TALLAHASSEE, Fla. (AP) - Calling it a "lopsided" burden on college students, a federal judge on Tuesday told Florida that college and university campuses can be used as early voting sites in this year's elections.
In a scathing ruling, U.S. District Judge Mark Walker called the ban put in place by Secretary of State Ken Detzner unconstitutional. He said it appeared to be done to stop younger voters from casting ballots.
Detzner in 2014 told officials in Gainesville that they could not use the University of Florida student union as an early voting location. He argued the early voting law did not allow college buildings to be used even though campus buildings were not explicitly prohibited in the law. The state allows voting on college campuses on Election Day.
"Throwing up roadblocks in front of younger voters does not remotely serve the public interest," wrote Walker, who was appointed to the federal bench by President Barack Obama. "Abridging voter rights never does."
Walker, who said that he is not the "early voting czar," is not requiring the state to use college campuses as early voting sites. Instead, he said, election supervisors are allowed to use campus buildings if they wish to do so. Early voting is allowed up to 15 days before an election.
McKinley Lewis, a spokesman for Gov. Rick Scott, said the administration was reviewing the ruling. Previously the administration had blasted the lawsuit as "frivolous" and suggested it was being done for partisan reasons.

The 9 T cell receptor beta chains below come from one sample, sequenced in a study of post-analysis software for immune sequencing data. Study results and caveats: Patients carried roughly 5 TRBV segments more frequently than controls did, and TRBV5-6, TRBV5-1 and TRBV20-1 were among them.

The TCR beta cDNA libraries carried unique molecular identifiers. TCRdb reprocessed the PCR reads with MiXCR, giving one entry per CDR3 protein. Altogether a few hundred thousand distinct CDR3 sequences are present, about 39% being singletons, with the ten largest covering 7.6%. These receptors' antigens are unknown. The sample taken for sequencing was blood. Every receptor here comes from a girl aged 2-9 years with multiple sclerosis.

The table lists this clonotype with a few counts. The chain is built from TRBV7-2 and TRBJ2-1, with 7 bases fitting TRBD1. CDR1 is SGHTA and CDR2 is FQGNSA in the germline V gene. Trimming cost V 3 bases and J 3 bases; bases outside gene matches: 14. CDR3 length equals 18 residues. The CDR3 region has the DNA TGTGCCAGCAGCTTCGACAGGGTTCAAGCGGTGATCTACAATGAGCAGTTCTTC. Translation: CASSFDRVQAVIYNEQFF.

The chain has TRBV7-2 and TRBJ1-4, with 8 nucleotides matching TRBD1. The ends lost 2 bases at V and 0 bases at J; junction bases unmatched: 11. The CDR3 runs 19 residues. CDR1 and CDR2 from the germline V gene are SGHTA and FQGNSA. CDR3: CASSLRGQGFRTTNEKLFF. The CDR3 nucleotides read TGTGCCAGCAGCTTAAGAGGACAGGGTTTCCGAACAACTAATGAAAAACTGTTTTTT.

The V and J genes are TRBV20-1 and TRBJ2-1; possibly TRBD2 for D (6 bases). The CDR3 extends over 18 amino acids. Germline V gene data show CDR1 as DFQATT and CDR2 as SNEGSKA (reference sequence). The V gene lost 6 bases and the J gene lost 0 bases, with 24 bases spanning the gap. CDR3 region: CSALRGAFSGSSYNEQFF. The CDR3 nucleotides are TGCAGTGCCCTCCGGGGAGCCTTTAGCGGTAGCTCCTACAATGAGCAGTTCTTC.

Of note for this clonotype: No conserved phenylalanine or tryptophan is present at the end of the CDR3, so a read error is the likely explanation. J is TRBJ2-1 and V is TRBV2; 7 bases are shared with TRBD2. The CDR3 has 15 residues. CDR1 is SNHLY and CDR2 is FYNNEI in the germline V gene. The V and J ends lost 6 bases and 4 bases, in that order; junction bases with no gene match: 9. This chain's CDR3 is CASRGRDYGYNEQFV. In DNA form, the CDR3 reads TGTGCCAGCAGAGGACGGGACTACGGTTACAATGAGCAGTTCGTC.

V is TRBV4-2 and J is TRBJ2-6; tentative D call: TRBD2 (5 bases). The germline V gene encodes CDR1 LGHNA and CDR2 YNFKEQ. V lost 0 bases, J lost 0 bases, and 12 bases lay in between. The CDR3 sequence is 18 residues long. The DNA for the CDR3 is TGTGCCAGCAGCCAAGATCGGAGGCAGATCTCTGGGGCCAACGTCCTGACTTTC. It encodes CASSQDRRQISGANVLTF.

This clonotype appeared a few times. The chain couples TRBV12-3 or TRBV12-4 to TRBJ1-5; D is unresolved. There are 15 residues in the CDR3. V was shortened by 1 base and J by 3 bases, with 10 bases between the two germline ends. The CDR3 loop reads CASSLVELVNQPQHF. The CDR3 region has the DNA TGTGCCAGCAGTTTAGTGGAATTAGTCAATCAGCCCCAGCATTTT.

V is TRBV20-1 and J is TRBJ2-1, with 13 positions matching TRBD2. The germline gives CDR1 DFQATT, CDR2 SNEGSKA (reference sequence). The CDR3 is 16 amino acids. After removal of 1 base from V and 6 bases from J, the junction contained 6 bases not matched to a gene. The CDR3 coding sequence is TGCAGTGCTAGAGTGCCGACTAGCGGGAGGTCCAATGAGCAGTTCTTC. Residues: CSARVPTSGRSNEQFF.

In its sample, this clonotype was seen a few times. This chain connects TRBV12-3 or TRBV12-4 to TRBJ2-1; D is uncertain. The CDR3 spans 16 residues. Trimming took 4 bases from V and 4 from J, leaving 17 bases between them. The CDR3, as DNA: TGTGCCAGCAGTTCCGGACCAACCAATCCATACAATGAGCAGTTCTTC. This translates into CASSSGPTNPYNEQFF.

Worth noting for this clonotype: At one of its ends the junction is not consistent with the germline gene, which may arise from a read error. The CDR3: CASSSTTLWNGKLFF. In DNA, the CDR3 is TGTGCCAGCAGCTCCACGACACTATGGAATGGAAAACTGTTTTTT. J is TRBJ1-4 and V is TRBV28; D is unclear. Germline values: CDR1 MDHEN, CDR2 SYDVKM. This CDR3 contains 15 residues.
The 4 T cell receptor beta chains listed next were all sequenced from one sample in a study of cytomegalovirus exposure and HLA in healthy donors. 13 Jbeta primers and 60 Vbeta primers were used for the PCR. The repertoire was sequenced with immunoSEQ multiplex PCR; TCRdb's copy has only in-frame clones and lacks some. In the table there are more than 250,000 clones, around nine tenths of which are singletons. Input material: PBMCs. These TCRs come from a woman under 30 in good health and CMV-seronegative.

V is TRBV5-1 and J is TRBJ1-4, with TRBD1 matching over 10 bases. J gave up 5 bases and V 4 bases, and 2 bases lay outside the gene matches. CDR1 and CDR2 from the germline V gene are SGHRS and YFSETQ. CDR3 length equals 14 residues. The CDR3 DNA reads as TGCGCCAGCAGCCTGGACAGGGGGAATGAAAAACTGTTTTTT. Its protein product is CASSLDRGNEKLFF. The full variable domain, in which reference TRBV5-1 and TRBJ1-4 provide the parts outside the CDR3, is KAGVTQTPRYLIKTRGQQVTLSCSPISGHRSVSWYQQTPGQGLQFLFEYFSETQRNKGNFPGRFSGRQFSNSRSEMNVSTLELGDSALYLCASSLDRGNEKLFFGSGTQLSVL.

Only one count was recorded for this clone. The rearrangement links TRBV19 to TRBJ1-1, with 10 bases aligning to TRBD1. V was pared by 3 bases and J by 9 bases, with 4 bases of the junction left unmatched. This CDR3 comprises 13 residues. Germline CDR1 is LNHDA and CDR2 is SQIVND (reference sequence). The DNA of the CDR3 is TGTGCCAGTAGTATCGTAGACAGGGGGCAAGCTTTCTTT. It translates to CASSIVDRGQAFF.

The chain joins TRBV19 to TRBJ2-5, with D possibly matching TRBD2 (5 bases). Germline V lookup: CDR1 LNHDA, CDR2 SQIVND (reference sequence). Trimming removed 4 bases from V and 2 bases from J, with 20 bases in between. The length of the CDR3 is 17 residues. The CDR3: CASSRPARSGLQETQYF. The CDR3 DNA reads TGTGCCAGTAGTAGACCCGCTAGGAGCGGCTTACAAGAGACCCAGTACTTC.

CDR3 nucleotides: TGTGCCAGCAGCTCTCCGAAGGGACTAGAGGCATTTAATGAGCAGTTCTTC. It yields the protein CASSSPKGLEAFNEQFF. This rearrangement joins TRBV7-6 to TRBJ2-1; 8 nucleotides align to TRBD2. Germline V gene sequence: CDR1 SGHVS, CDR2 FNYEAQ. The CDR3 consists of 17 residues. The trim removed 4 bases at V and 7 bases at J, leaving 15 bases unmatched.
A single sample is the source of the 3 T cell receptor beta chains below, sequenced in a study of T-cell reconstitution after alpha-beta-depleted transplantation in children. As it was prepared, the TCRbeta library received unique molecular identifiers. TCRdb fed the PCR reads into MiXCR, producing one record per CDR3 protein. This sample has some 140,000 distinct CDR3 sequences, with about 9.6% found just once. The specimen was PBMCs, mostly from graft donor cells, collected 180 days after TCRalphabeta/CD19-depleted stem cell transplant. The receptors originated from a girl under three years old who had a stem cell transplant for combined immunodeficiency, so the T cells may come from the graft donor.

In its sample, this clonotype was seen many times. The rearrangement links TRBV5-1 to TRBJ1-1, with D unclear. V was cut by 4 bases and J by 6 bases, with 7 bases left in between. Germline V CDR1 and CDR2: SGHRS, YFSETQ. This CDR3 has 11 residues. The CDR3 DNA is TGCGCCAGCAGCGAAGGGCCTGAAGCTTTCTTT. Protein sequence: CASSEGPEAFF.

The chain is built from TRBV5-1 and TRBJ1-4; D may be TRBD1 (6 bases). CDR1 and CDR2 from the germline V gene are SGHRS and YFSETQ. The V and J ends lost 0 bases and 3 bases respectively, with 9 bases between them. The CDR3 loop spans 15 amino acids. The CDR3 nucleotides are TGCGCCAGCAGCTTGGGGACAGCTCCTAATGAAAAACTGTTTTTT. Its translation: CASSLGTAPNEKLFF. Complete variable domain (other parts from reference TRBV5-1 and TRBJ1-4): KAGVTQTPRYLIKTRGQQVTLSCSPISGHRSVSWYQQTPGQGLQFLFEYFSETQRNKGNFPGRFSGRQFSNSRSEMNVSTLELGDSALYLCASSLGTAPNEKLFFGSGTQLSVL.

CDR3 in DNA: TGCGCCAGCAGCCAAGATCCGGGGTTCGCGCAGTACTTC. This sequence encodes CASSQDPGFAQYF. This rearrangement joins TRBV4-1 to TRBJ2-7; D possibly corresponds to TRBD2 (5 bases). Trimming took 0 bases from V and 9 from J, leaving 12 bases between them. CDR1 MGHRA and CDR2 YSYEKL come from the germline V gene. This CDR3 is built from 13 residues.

Even though Detzner imposed the ban four years ago, the League of Women Voters of Florida and several college students challenged the ban back in May.
"This is truly a victory for the citizens of Florida, especially with so many young people motivated to vote," said Patricia Brigham, president of the League. "The court ruling demonstrates that making it easier for our students to vote truly matters ... With this decision, we have an affirmation that making early voting accessible to all is part of a true democracy."
Florida's election laws have constantly come under fire since the chaotic presidential election in 2000, which hinged on the state's final vote count.
The Republican-controlled Florida Legislature tightened up early voting ahead of the 2012 election only to backtrack after people waited for hours in long lines during both the early-voting period and on Election Day. Legislators in 2013 lengthened the time available for early voting and expanded the locations that could be used for early voting.